You take it all in, especially later on in the series where Murphy’s loose narrative breaks down further until it becomes something of a mood poem, an environmental meander where Zulli’s art increasingly dominates. It’s a weird series, it’s a strange series, it’s a difficult read. But despite being perplexed and bemused by it when I first read it in my late teens I was hooked on the overarching environmental ideas and with the beauty of Zulli’s artwork. Every so often I’ll go back and read the only collections (two books, collecting issues 1-19) and each time I get something different depending on my mood, but the fascination and appreciation continues. Sadly there’s no collection of the remaining issues, in fact publication ceased with issue 23, just 3 issues before the planned conclusion with issue 26. Creative differences are a bitch that way.
However, the great news is that Dover are collecting the lot. INCLUDING the conclusion, which Murphy and Zulli are getting together to finish for this collection. At last, two and a bit decades late, but here at last. The news came out from the Dave Sim / Moment Of Cerebus website:
“Got a phone message “out of the blue” (nyuck nyuck nyuck) from Dover Publishing saying that Michael Zulli and Stephen Murphy have gotten together to finish THE PUMA BLUES (they were within pages of being done when they ended up going separate directions) and they wanted to know if I would write an introduction. Which I said I would. ….…..Anyway, they’re paying me a VERY generous fee for the introduction (which they’ve also agreed to make the introduction RECIPROCALLY OWNED by Michael and Stephen — that is, EITHER Michael or Stephen can use it whatever way they want if they go their separate ways at some point — as opposed to JOINTLY OWNED. I’m hoping that Michael and Stephen would see THE PUMA BLUES the same way, but that’s up to them) so it should be a number of pages long — it will be nice to read the Entire Book in one sitting and to be one of the first to do so! “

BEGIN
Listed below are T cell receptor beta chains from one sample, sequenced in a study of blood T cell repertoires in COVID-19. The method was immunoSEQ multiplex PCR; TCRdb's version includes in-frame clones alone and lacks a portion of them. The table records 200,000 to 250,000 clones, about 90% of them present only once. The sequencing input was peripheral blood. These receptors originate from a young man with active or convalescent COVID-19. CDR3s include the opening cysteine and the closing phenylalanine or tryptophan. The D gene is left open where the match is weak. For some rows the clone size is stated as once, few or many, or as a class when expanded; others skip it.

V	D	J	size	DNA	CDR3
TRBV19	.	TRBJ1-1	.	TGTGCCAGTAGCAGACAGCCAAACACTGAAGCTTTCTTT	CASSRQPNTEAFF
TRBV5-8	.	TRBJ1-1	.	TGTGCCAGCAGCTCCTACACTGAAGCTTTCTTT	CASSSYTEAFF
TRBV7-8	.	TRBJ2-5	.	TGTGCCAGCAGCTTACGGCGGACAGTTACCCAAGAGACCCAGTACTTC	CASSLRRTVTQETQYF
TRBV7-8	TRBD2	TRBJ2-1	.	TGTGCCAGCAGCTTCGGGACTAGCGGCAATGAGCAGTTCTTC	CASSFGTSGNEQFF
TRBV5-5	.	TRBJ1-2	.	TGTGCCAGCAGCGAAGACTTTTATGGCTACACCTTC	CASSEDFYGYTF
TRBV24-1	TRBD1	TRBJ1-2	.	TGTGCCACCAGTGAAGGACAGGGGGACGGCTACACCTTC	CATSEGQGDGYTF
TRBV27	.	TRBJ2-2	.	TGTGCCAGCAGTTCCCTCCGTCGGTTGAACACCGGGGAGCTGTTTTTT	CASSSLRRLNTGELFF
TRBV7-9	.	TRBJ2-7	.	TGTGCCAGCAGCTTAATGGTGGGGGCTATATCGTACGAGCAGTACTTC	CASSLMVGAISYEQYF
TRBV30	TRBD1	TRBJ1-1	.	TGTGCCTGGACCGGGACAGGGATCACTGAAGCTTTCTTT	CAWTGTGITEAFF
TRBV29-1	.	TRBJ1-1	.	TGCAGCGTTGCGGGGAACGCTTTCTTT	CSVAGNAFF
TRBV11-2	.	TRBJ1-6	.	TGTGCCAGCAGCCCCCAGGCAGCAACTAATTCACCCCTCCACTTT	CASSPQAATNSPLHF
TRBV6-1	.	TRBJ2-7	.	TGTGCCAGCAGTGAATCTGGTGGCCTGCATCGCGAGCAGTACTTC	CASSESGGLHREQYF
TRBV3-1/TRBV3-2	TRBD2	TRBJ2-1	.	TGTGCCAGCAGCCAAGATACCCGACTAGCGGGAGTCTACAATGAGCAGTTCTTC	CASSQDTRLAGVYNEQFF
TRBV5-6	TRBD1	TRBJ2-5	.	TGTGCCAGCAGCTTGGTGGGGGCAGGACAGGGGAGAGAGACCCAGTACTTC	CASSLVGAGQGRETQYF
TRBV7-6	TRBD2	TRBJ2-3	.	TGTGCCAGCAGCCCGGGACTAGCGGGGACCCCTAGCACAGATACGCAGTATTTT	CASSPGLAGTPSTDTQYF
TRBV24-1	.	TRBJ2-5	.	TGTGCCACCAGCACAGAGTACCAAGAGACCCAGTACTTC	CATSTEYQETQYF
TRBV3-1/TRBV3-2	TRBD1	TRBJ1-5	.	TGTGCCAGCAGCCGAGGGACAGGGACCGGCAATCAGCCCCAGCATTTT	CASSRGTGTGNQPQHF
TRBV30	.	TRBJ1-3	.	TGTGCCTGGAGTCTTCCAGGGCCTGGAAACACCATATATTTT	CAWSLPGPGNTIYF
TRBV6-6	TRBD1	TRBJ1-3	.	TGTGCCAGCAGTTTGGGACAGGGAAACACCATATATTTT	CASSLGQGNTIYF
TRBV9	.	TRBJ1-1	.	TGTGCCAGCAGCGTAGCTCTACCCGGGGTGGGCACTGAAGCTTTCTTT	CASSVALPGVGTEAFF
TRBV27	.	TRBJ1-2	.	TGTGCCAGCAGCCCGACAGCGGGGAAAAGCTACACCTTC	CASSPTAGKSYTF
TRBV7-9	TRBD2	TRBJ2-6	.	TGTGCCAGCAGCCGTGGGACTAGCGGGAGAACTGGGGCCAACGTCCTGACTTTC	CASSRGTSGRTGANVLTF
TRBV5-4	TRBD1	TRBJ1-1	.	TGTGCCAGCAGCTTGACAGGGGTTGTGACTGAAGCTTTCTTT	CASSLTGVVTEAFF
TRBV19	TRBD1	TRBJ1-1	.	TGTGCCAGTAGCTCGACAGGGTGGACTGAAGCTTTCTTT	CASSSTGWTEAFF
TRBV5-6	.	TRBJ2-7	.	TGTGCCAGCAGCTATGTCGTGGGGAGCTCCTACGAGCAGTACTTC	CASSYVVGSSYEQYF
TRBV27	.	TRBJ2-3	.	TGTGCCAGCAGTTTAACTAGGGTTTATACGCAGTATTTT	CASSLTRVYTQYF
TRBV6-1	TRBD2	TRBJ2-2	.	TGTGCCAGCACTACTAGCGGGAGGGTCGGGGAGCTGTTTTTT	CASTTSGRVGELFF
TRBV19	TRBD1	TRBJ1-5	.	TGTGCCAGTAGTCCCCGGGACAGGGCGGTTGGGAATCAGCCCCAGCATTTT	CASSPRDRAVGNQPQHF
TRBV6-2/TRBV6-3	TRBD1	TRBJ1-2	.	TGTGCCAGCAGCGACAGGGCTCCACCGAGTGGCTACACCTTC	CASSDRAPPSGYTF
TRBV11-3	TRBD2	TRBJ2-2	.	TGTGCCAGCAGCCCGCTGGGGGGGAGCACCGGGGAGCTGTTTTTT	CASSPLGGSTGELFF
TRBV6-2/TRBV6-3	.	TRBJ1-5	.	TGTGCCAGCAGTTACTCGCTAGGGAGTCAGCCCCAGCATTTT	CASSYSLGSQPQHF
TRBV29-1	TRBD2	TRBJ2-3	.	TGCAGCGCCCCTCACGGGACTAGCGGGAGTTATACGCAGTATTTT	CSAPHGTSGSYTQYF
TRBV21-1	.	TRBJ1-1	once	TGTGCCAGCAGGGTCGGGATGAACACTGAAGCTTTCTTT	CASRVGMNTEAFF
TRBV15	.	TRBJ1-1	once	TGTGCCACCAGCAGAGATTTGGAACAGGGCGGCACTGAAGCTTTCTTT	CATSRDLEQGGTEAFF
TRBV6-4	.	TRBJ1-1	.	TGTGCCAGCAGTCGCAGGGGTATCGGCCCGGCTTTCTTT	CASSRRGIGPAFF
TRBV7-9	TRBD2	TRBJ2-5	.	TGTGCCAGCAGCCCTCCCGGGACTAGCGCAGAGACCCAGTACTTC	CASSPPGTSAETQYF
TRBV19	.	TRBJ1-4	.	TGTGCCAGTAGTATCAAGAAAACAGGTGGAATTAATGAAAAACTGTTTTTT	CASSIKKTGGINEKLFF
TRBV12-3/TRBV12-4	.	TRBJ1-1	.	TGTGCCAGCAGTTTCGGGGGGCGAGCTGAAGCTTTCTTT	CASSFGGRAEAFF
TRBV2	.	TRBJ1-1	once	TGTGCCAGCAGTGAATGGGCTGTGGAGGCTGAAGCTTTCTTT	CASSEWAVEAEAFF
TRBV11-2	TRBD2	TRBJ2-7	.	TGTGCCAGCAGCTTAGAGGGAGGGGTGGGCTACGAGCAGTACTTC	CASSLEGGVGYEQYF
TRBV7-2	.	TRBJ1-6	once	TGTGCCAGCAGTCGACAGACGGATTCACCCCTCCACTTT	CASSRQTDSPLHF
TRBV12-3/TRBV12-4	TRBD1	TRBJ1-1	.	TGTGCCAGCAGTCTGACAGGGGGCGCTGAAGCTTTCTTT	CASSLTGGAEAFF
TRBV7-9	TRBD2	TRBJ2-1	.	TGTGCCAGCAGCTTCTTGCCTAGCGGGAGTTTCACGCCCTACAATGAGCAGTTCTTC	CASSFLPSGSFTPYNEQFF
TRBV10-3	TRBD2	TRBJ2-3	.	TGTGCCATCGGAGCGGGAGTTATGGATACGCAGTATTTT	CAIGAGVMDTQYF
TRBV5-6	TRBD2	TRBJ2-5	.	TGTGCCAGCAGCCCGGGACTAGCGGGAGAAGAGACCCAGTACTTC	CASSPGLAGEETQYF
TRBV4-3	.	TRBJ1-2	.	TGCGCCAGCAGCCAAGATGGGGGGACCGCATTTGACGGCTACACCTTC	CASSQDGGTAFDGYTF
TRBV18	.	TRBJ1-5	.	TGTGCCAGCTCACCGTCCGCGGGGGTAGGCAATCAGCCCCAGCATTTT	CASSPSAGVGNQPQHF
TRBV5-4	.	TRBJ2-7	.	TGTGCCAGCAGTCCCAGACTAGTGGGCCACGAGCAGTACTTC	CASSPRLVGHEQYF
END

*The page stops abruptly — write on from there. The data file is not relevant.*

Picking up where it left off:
Oh, and in case you’re wondering, the connection with Sim comes from his being their publisher for a lot of the comic’s run. Although it caused various economic and distribution headaches for Murphy & Zulli when Diamond Distributors decided to punish Sim’s refusal to send the new fangled Cerebus phonebooks through Diamnond by refusing to carry Puma Blues. Oh, the comics biz, it’s always been fun.
No idea when the collection will be out. I’d guess no chance it will be here before end of 2015, probably later. But the news that it’s coming is good enough right now.
Ok then, now to give you some idea of the art and story in question. Consider this a tempter. You want to get the book. You will get the book. Don’t worry about remebering though, we’ll remind you nearer the time.
Firstly the very raw, but very promising beginning, the first few pages of issue 1:
And from later in the series: Issue 15. To say there’s been a shift in the artwork is something of an understatement. Zulli had come into his own by now, the beauty of his artwork that we saw in raw form earlier on now far more developed. He created breathtaking scenes of nature through the latter part of the run. Here’s just a little idea …